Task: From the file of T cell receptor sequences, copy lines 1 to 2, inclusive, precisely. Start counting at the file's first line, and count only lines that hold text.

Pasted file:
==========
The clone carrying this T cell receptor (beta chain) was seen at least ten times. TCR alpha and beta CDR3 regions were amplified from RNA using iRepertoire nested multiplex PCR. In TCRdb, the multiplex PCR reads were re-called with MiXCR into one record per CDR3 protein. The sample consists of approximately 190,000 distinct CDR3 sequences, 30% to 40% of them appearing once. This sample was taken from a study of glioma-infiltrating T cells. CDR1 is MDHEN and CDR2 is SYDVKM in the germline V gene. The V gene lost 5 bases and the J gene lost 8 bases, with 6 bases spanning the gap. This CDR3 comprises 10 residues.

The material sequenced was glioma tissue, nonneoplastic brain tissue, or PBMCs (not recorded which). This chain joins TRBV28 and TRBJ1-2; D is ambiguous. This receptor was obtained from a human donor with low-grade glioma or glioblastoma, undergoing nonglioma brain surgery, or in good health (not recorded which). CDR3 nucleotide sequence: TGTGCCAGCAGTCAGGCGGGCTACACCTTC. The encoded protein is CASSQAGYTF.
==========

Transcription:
The clone carrying this T cell receptor (beta chain) was seen at least ten times. TCR alpha and beta CDR3 regions were amplified from RNA using iRepertoire nested multiplex PCR. In TCRdb, the multiplex PCR reads were re-called with MiXCR into one record per CDR3 protein. The sample consists of approximately 190,000 distinct CDR3 sequences, 30% to 40% of them appearing once. This sample was taken from a study of glioma-infiltrating T cells. CDR1 is MDHEN and CDR2 is SYDVKM in the germline V gene. The V gene lost 5 bases and the J gene lost 8 bases, with 6 bases spanning the gap. This CDR3 comprises 10 residues.

The material sequenced was glioma tissue, nonneoplastic brain tissue, or PBMCs (not recorded which). This chain joins TRBV28 and TRBJ1-2; D is ambiguous. This receptor was obtained from a human donor with low-grade glioma or glioblastoma, undergoing nonglioma brain surgery, or in good health (not recorded which). CDR3 nucleotide sequence: TGTGCCAGCAGTCAGGCGGGCTACACCTTC. The encoded protein is CASSQAGYTF.